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Eavesdropping babies, 100 million-year-old fish slime, and other discoveries from UoM in January

With the stress of exams, not to mention full timetables of revision and study, January can seem to fly by without an opportunity to take notice of some of the weird and wonderful discoveries coming from the Uni.

We’re at the end of the month and once again we’re sharing our favourite discoveries from University of Manchester researchers
Here’s what happened in January:

100 million-year-old fossilised fish slime shakes up our family tree

Manchester researchers as part of an international team have uncovered evolutionary secrets hidden in the 100-million-year-old fossil of a hagfish – a slimy, eel-like scavenger that lived in an ancient ocean! This discovery changes our view of the evolutionary lineage that gave rise to modern-day jawed vertebrates, from bony fish to humans.

A giant interstellar bubble being blown in the Andromeda Galaxy

An international team of astrophysicists, including researchers from The University of Manchester’s Jodrell Bank Observatory, have discovered that a remarkable star has been continuously erupting, on an annual basis, for millions of years.

Newborn babies have inbuilt ability to pick out words, finds study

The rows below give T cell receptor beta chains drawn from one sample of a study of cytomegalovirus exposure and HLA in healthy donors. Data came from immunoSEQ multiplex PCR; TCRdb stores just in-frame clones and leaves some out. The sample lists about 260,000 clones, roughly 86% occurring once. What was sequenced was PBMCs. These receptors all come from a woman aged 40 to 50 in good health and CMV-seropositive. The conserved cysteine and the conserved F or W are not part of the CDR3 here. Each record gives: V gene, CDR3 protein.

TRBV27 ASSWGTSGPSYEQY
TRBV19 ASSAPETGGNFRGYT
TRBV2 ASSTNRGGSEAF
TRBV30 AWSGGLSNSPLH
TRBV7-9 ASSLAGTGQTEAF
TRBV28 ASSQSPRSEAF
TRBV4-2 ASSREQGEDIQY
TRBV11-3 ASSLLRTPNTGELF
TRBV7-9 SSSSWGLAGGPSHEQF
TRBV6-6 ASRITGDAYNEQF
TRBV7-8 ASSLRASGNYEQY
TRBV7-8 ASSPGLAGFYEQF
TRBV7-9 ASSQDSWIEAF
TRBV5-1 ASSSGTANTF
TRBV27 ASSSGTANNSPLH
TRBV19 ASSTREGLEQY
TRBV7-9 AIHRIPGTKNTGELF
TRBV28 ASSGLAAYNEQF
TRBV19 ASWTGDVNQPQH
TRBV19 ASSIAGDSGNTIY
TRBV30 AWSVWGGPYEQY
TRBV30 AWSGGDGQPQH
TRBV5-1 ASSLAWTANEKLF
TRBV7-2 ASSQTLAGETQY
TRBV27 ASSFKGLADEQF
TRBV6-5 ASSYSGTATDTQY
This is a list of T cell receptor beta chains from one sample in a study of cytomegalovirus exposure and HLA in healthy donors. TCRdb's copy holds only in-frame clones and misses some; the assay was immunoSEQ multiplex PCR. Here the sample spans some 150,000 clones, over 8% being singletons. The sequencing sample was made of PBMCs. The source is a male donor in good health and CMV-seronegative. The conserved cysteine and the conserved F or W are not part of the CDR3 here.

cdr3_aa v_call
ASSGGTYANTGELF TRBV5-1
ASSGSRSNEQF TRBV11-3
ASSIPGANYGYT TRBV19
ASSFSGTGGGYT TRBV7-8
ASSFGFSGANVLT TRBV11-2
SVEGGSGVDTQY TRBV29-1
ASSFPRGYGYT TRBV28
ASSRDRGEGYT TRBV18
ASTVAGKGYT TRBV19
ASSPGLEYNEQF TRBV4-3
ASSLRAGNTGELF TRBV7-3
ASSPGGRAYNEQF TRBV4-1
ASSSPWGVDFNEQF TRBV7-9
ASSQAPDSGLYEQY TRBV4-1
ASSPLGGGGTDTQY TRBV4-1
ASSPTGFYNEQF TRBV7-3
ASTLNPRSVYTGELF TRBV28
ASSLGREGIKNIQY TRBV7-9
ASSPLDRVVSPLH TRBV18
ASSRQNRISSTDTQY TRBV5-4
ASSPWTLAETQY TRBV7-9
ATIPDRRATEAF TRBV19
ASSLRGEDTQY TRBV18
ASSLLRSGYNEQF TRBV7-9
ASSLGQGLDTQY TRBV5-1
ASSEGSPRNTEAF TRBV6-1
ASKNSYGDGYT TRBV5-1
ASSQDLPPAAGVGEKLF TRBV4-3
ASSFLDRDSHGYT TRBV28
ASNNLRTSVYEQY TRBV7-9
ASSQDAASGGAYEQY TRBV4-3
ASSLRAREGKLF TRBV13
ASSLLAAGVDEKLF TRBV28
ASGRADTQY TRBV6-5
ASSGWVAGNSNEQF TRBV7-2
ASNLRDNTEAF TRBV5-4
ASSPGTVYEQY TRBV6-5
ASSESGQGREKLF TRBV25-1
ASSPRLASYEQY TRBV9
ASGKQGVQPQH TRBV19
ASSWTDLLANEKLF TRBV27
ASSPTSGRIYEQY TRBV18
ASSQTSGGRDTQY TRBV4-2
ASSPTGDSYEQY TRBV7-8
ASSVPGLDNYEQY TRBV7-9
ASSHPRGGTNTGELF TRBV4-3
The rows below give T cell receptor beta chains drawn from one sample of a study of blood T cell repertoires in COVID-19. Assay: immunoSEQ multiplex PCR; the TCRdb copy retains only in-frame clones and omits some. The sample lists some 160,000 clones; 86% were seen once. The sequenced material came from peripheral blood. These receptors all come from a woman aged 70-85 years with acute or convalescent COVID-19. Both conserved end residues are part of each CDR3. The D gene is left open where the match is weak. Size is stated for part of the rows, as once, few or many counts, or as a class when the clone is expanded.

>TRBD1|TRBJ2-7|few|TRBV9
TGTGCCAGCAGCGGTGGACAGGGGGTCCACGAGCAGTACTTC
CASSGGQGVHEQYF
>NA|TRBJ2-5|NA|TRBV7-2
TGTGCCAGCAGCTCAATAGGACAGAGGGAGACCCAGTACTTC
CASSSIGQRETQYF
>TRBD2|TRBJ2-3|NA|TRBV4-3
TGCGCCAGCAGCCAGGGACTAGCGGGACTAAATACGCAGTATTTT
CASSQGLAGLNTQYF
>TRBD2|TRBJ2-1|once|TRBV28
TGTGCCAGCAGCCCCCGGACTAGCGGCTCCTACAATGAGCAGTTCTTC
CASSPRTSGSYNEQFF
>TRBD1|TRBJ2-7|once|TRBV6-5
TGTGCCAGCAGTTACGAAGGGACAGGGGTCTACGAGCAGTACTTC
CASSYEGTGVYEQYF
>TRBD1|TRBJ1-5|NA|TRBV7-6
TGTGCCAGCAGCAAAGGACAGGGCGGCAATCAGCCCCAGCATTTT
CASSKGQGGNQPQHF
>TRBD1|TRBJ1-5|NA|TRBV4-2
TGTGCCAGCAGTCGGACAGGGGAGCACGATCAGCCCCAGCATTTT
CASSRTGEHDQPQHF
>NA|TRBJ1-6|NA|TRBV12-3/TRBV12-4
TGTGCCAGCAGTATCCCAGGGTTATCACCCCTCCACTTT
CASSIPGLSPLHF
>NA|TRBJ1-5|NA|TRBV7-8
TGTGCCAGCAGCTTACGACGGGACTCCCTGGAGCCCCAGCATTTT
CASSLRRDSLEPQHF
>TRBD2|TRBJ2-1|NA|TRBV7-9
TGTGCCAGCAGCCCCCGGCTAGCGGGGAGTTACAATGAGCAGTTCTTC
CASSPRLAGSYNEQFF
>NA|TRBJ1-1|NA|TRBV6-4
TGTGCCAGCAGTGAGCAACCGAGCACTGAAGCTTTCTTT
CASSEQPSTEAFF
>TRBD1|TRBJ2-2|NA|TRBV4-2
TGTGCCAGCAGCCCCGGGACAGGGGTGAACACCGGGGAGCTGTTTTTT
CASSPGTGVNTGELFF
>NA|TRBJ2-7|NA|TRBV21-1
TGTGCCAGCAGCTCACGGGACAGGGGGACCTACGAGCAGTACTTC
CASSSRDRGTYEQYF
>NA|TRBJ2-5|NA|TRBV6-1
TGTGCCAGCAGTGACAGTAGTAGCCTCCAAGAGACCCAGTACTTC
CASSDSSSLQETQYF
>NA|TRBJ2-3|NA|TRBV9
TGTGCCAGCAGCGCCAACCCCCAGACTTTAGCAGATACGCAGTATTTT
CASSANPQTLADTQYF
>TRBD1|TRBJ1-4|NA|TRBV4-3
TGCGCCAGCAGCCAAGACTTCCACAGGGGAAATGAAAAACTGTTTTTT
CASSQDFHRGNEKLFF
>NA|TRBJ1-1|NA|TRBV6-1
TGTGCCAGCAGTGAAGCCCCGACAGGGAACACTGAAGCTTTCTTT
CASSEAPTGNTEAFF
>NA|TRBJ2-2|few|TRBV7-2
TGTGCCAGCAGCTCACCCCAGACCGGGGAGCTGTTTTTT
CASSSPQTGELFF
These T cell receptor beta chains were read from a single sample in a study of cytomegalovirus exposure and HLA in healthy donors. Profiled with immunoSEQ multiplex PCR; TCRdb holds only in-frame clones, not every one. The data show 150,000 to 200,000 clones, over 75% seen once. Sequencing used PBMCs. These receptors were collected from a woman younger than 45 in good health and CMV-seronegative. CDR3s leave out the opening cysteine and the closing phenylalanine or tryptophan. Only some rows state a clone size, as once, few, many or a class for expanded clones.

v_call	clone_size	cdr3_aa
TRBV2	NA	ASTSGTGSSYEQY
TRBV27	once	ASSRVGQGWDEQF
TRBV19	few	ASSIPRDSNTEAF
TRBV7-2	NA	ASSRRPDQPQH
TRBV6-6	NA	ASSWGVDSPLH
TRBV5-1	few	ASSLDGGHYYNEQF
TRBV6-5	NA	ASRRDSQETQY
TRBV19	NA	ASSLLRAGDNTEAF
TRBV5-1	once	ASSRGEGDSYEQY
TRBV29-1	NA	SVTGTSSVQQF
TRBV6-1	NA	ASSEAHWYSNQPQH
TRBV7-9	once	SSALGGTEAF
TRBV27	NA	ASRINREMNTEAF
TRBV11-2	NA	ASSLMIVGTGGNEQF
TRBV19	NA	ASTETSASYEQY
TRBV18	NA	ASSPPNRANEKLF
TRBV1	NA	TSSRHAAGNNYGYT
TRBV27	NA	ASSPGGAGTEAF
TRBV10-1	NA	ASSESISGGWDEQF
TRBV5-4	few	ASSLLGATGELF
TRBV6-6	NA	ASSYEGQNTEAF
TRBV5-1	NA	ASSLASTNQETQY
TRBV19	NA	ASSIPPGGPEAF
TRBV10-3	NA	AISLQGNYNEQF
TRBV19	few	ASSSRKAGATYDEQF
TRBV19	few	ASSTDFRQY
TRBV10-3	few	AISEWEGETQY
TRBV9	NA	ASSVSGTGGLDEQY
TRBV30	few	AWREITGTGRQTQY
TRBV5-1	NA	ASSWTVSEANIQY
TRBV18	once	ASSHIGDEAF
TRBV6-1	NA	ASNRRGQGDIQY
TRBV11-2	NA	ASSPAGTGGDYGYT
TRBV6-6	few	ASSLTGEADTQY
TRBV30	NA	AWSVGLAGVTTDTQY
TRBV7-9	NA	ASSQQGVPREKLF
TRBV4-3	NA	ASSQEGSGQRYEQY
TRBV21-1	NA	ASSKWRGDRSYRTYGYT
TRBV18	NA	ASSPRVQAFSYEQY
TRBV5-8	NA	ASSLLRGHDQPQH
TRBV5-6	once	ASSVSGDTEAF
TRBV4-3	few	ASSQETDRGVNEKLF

Be careful what you say around newborns! An international team with representatives from Manchester discovered two mechanisms in 3-day-old infants, which give them the skills to pick out words in a stream of sounds.

Manchester scientists use Nobel-prize winning chemistry for clean energy breakthrough

Clean energy is going to be a huge part of our future and Manchester researchers have been making huge steps to making it even cleaner. Scientists have used a Nobel-prize winning Chemistry technique on a mixture of metals to potentially reduce the cost of fuel cells used in electric cars and reduce harmful emissions from conventional vehicles.

Scientists bring new insight into how animals see

Ever wanted to turn the brightness up on the world? Probably not, but scientists from The University of Manchester have found a way to trick the eye into thinking the world is brighter than it actually is. Though more research is needed, the study provides new insight into how the retina communicates with the brain when animals respond to different situations.

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